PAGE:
East St. John High School
St. John the Baptist Parish is a small rural town with a population of 45,221 people. St. John has a diverse racial make up of 53.6% African American, 44.0% Caucasian American, 2.9% Hispanic, 0.4% Asian, 0.4American Indian, 0.1% Native Hawaiian and Other Pacific Islander, and 1.2% two or more races (Census, 2010). This rural town is located thirty minutes west of New Orleans and forty-five minutes east of Baton Rouge; almost centered between two of the largest cities in the state. The median housing cost is $146,700 compared to the state average of $130,000 (Census, 2010). There are 78% homeowners compared to 22% renters, however 15.5% renters in St. John are below the poverty level compared to the state level of 18.1% (Census, 2010). Within the population, 85.1% of citizens over the age of twenty-five possess a high school diploma. That is almost parallel to the state average of 85%. When it comes to possessing a degree though, only 15.8% of the citizens over twenty five possess a degree, which is lower than the 20.9% state average. Eight communities comprise the whole of St. John Parish. On the west bank of the river lies the sprawling towns of Lucy, Edgard and Wallace. This area is primarily agricultural. Rows and rows of sugar cane cover the fields. The east bank has LaPlace, Reserve, Lions, Garyville and Mt. Airy, each a thriving, bustling community. Industries follow along the river, including a chemical plant, sugar refinery, hot sauce factories, grain elevators and an oil refinery.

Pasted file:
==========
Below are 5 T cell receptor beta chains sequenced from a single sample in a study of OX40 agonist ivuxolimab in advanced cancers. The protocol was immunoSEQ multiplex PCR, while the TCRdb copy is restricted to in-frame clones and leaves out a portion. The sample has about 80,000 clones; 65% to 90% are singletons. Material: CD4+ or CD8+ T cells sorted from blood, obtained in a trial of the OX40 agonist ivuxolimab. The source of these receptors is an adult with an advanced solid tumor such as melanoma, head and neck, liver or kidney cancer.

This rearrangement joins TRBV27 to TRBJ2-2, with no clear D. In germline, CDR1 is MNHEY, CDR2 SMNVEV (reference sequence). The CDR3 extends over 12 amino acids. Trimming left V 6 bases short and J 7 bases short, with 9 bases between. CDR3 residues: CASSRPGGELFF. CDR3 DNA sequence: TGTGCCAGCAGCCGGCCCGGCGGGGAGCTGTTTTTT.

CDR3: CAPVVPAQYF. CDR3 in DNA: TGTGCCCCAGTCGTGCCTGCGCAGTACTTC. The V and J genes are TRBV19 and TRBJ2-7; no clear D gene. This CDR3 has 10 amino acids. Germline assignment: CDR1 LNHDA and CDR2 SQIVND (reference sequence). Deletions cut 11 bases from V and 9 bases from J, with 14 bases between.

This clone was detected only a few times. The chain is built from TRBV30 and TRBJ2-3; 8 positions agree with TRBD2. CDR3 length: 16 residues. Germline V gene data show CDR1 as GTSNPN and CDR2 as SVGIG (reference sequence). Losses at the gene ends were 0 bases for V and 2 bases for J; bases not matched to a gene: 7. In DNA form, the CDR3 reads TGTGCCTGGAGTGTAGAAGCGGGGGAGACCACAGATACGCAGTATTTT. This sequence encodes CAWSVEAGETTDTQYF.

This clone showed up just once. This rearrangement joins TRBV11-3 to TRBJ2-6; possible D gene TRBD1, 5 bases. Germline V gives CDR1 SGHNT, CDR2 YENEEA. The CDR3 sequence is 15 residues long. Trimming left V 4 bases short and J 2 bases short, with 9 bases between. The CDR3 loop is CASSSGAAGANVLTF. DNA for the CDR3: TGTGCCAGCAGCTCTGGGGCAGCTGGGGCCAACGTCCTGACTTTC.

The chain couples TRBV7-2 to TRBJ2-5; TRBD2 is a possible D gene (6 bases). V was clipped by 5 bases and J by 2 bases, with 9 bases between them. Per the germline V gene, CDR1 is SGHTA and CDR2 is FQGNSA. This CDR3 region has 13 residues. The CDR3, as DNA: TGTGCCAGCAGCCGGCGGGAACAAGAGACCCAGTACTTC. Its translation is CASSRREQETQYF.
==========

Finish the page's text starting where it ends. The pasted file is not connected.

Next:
The people of St. John have retained many old customs. Country fairs are held frequently to raise funds for worthy causes. On Christmas Eve the river road is lined with visitors who have come to view the bon fires that dot the levees on both sides of the river. At one time a bridal shower was a collection of useful gifts from each household for the bride to set up housekeeping . Showers given to the bride of today generally involve every friend, relative and acquaintance. St. John is so proud of its andouille, that LaPlace has been designated "Andouille Capital of the World." The Andouille Festival is held every year in October.
School District Description
St. John Parish School District houses 6,318 students with ethnicity made up of 16.0% White, 78.8% Black, 4.2% Hispanic, 0.5% Asian, 0.1% American Indian, and 0.4% Multiple Races (Leigh Ann Beard, Director of Human Resources, 2012). The twelve schools in St. John parish is made up of one Alternative School, one Pre-K school, 1 Grades 9-12 school, 1 Grades 8-12 school, and eight K-8 schools(Leigh Ann Beard, Director of Human Resources, 2012). Presently, there are 458 teachers, 299 paraprofessionals, and 113 specialized teachers who are part of the 526 total employees in the St. John Parish School System (Leigh Ann Beard, Director of Human Resources, 2012). The total district revenue per student is $11,049 (www.laeducationresults.com, 2012). The free lunch population is 88.7% of the total population (www.laeducationresults.com, 2012). St. John Parish is rated seventeenth in the state in salary competition with a first year teacher’s salary starting at $41,348 (Director of Human Resources, 2009). St John Parish Superintendent Herbert Smith was previously the parish’s assistant superintendent. He has made many changes at the district level to move the parish forward with technology, leadership, goal-oriented teams, positive behavior support and an emphasis on student achievement.
Founded in 1980 and located on the east bank of St. John parish, East St. John High School houses 9th-12th grade students with a total population of 1,328 The racial and ethnic breakdown at East St. John High School is14% white, 81% black, .04% Hispanic, .01% Asian, and .002% American Indian/Alaskan Native (WebPams, 2012). The gender is almost even with 49.5% males and 50.5% females